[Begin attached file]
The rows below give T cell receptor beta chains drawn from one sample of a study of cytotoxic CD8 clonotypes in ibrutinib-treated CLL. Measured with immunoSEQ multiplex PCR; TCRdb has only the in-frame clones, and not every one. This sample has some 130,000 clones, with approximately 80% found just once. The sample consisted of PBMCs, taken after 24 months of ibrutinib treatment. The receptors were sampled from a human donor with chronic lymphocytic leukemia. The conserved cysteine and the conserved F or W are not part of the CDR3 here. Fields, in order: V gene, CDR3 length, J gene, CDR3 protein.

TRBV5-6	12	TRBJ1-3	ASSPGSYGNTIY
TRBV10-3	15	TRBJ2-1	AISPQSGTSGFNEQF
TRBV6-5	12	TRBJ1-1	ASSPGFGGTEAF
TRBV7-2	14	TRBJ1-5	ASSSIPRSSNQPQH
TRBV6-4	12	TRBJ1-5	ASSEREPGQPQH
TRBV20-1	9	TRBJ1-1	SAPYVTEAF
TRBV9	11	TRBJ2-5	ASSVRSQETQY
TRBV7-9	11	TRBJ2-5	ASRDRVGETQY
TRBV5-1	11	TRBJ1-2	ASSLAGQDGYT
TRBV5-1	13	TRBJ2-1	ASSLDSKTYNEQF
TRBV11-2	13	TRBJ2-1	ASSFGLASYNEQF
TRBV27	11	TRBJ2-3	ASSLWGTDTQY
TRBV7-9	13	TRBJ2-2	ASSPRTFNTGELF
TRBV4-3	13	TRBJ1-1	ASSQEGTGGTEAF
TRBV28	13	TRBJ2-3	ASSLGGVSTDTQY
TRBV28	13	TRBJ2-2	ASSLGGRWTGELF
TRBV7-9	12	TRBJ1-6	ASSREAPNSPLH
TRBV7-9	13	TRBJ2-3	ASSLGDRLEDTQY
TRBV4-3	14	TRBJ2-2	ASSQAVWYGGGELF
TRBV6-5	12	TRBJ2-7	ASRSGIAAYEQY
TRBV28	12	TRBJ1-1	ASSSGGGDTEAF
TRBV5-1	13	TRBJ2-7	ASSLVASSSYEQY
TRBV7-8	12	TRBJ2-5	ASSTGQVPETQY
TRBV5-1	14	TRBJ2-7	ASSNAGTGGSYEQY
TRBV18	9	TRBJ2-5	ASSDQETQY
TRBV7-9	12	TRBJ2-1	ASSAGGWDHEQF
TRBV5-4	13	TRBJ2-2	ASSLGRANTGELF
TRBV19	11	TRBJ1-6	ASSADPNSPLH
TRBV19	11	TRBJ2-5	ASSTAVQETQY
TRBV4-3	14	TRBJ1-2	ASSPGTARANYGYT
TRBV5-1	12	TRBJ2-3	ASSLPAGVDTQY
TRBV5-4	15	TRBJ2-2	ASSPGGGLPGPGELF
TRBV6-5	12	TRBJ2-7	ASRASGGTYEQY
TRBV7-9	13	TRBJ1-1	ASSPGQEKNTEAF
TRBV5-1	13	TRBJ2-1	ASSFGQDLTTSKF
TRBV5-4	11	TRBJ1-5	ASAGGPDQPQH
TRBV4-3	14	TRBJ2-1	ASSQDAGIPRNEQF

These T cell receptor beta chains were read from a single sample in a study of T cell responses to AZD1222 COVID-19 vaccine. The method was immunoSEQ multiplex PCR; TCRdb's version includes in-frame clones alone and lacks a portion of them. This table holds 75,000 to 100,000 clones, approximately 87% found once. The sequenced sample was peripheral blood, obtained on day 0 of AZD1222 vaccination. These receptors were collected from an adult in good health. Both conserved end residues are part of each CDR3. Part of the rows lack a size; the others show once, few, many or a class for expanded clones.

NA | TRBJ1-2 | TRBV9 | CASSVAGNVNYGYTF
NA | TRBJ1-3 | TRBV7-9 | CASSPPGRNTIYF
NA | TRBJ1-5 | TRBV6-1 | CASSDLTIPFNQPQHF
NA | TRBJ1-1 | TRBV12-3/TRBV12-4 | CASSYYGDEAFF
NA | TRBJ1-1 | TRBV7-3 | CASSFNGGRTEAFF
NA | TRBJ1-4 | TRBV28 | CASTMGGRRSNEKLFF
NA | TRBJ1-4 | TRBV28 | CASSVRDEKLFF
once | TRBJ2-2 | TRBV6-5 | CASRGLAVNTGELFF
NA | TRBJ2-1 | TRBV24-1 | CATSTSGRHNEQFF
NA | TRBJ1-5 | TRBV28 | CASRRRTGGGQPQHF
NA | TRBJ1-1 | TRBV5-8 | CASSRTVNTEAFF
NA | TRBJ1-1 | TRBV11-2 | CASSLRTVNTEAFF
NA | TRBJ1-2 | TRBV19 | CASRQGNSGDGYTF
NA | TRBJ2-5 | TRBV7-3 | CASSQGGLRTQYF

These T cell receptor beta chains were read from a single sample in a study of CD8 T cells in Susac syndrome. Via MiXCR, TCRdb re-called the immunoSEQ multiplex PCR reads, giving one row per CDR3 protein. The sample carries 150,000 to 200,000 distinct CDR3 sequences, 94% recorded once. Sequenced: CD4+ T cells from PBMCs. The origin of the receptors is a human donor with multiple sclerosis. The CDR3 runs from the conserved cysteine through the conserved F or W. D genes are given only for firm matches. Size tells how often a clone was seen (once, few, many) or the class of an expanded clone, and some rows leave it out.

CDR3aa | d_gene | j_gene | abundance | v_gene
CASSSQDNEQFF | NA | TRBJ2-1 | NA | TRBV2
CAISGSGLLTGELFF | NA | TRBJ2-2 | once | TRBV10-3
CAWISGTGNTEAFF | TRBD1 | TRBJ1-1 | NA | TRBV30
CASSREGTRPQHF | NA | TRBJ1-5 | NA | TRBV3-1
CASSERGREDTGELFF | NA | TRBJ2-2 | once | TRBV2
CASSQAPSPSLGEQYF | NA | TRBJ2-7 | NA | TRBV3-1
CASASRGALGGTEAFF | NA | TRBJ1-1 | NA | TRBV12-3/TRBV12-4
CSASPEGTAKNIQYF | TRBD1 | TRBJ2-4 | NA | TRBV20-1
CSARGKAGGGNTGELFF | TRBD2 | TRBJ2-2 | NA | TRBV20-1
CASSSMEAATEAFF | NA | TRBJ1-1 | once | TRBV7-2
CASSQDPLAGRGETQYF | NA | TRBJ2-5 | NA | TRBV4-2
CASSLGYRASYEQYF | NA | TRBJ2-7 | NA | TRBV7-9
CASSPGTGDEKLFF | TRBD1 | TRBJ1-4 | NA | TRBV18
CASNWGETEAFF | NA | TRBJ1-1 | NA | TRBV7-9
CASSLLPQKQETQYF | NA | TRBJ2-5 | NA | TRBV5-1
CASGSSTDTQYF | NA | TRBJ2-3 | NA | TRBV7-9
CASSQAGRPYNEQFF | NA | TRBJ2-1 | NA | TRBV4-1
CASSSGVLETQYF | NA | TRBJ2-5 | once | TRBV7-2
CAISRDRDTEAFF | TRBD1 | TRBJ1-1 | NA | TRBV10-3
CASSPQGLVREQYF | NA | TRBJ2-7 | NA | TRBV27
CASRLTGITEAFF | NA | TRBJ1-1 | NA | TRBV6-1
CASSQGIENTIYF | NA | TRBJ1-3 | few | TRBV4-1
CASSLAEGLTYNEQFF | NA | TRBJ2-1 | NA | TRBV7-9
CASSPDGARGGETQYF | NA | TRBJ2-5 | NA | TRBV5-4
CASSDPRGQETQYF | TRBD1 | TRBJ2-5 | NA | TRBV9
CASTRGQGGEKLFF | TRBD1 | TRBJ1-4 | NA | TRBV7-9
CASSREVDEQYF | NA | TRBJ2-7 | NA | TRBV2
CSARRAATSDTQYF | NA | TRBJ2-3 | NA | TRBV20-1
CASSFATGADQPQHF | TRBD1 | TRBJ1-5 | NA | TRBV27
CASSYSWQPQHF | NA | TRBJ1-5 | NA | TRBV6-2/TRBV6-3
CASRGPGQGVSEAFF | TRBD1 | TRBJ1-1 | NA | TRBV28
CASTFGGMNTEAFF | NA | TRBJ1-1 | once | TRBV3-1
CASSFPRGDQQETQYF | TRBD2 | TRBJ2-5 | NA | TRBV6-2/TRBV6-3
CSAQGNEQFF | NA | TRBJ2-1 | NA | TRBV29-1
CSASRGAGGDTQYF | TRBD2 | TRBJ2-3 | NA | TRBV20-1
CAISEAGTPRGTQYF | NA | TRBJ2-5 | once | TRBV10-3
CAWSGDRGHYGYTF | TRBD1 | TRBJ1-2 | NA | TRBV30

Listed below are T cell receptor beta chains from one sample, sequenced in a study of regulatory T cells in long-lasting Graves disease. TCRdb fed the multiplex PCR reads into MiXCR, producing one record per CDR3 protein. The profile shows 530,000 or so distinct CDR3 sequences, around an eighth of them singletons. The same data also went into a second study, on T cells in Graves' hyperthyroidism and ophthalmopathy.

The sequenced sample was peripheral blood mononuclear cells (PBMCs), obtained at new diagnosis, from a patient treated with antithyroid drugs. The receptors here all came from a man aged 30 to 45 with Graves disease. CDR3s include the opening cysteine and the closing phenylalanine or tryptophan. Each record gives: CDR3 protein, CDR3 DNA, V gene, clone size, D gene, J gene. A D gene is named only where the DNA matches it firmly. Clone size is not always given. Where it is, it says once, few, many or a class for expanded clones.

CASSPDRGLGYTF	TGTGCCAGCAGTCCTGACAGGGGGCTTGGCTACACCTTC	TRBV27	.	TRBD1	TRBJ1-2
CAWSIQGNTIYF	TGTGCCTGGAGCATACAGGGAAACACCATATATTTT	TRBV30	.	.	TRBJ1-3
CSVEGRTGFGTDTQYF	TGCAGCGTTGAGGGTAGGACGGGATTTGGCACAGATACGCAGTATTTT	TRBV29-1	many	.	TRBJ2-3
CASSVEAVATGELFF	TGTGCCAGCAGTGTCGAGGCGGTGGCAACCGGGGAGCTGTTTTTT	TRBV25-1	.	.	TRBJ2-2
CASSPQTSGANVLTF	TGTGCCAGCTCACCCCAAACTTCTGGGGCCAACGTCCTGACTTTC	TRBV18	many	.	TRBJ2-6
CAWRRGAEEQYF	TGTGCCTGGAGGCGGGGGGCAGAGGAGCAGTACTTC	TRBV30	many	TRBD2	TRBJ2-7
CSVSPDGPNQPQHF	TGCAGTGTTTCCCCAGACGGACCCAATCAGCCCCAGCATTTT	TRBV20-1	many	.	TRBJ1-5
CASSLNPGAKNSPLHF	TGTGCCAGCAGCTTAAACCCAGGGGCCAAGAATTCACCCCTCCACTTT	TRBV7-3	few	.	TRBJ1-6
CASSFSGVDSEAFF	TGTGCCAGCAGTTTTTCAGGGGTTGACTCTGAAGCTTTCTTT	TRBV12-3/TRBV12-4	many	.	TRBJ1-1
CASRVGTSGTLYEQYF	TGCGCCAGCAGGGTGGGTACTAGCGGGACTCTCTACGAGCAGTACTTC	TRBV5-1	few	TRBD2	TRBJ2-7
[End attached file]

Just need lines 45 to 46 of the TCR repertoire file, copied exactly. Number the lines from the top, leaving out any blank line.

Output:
NA | TRBJ1-4 | TRBV28 | CASTMGGRRSNEKLFF
NA | TRBJ1-4 | TRBV28 | CASSVRDEKLFF